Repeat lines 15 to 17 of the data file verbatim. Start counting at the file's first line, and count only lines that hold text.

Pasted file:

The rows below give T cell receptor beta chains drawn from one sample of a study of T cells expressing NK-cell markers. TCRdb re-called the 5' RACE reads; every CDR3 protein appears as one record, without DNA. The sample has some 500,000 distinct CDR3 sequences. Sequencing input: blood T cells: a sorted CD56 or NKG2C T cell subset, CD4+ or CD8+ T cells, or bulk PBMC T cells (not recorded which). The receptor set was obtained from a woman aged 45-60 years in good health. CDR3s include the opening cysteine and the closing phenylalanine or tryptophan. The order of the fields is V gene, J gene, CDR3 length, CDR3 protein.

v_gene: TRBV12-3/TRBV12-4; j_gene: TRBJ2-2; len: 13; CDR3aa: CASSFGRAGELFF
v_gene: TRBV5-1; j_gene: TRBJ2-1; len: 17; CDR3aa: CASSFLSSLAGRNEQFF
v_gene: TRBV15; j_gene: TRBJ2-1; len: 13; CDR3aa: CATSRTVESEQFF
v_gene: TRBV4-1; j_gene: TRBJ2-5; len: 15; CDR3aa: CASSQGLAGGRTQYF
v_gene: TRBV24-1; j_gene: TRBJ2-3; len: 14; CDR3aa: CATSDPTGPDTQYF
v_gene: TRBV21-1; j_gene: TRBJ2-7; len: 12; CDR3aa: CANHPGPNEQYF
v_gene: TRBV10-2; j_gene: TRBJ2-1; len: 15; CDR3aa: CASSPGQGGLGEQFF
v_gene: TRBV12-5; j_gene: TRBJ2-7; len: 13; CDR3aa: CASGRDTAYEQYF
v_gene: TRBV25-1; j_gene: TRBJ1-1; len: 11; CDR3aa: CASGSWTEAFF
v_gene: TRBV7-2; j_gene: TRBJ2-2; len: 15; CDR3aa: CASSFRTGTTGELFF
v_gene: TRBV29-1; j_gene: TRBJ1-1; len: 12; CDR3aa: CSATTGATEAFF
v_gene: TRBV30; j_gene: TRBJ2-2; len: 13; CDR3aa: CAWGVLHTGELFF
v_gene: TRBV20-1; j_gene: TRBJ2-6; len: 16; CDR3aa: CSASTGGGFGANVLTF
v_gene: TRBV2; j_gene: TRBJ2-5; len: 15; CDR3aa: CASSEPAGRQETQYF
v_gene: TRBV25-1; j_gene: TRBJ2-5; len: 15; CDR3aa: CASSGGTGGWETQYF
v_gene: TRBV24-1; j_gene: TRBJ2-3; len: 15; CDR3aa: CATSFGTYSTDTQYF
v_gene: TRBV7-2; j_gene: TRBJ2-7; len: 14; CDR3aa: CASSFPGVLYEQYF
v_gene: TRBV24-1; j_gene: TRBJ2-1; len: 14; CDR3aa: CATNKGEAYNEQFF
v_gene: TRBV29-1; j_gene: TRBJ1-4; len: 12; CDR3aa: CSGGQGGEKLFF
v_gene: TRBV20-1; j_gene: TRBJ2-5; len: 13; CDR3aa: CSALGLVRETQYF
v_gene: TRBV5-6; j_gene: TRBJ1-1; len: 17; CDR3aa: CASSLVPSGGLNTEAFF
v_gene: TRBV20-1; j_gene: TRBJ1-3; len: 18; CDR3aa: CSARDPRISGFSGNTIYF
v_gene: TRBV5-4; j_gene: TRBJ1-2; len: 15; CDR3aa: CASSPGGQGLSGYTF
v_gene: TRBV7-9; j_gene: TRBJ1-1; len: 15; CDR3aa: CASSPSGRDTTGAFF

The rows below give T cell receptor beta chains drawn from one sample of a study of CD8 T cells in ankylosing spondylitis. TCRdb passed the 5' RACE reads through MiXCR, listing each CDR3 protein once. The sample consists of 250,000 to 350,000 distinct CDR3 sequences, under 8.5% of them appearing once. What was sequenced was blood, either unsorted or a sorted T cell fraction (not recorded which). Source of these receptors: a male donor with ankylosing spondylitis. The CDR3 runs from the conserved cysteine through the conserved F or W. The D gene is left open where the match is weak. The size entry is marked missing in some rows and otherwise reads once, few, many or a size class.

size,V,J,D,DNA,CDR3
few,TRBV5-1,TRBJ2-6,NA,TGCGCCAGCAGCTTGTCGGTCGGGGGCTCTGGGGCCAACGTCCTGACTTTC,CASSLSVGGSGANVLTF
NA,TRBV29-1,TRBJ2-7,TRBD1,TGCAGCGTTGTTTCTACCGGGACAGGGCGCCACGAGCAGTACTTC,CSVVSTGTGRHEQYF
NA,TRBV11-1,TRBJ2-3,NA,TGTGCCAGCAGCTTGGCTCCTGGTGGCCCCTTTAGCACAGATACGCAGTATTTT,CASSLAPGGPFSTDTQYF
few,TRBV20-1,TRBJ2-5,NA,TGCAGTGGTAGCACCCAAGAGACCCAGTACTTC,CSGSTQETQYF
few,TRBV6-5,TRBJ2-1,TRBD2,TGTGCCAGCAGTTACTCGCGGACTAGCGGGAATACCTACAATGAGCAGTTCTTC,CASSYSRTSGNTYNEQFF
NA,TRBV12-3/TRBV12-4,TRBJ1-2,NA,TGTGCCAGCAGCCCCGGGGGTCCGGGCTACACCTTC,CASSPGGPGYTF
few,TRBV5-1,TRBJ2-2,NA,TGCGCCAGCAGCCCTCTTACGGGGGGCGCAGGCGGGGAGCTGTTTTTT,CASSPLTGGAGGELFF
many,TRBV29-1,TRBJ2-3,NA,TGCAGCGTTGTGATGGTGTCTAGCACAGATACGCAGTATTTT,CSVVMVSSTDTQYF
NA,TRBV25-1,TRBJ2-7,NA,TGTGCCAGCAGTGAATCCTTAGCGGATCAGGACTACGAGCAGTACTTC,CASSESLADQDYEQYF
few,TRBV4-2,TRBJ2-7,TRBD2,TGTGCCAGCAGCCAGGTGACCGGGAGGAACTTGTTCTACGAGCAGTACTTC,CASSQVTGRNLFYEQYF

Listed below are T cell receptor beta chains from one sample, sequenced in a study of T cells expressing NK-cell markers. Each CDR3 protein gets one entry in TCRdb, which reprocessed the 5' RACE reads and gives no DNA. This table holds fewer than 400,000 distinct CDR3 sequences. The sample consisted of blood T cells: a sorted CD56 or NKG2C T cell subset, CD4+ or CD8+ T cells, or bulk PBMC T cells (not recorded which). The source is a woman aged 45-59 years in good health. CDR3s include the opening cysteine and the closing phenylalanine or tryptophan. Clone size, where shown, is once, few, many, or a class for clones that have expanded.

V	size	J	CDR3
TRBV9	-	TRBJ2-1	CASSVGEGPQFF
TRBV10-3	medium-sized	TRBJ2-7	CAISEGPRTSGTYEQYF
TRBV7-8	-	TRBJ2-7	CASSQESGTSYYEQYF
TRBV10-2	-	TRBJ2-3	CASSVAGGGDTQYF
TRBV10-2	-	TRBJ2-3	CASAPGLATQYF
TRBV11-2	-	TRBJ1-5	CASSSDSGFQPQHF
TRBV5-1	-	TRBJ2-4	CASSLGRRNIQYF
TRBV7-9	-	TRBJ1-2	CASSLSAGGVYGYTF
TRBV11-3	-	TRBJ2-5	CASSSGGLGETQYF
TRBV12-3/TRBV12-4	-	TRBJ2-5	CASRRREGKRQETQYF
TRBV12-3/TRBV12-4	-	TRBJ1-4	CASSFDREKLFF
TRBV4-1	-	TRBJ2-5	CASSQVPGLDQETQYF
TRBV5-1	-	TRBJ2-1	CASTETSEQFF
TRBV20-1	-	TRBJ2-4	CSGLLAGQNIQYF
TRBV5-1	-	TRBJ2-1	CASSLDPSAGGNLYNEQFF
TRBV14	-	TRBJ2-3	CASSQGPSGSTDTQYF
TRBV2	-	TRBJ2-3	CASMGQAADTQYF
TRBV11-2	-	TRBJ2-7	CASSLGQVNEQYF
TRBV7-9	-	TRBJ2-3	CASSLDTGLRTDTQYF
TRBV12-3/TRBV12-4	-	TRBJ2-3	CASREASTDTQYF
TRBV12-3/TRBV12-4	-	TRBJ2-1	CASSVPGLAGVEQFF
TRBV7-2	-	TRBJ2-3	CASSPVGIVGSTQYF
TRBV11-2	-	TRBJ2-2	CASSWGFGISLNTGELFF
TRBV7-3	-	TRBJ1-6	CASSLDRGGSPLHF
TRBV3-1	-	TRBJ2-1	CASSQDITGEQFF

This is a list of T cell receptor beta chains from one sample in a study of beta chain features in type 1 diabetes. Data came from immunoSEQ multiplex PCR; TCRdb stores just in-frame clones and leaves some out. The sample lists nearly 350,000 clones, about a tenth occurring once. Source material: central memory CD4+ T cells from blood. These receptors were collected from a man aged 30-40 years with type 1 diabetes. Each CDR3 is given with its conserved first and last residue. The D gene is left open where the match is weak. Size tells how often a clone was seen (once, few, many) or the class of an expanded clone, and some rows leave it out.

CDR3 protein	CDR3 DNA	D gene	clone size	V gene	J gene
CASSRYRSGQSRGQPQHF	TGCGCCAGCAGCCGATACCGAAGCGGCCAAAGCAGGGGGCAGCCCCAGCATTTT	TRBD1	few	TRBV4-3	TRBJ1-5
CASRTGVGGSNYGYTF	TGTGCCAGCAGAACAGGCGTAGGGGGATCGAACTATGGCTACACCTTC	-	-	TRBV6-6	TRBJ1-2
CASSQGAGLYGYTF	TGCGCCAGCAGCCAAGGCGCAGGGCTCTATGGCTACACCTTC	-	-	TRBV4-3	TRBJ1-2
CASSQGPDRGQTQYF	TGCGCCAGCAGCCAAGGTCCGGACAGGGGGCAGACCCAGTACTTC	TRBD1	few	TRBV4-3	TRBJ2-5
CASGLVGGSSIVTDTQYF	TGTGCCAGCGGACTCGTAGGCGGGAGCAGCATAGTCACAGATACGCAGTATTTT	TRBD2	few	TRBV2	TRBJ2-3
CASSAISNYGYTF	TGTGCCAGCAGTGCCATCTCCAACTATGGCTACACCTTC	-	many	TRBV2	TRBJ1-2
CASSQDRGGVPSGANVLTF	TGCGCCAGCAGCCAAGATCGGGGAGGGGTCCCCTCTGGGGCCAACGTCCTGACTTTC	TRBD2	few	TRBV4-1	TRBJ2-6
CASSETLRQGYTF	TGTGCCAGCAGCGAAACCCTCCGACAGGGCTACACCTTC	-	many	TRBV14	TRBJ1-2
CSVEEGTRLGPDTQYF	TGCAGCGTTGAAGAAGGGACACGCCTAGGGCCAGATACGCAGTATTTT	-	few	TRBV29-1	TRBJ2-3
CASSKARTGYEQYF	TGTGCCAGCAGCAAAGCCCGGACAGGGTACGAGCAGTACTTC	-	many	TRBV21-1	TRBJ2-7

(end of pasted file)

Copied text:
v_gene: TRBV2; j_gene: TRBJ2-5; len: 15; CDR3aa: CASSEPAGRQETQYF
v_gene: TRBV25-1; j_gene: TRBJ2-5; len: 15; CDR3aa: CASSGGTGGWETQYF
v_gene: TRBV24-1; j_gene: TRBJ2-3; len: 15; CDR3aa: CATSFGTYSTDTQYF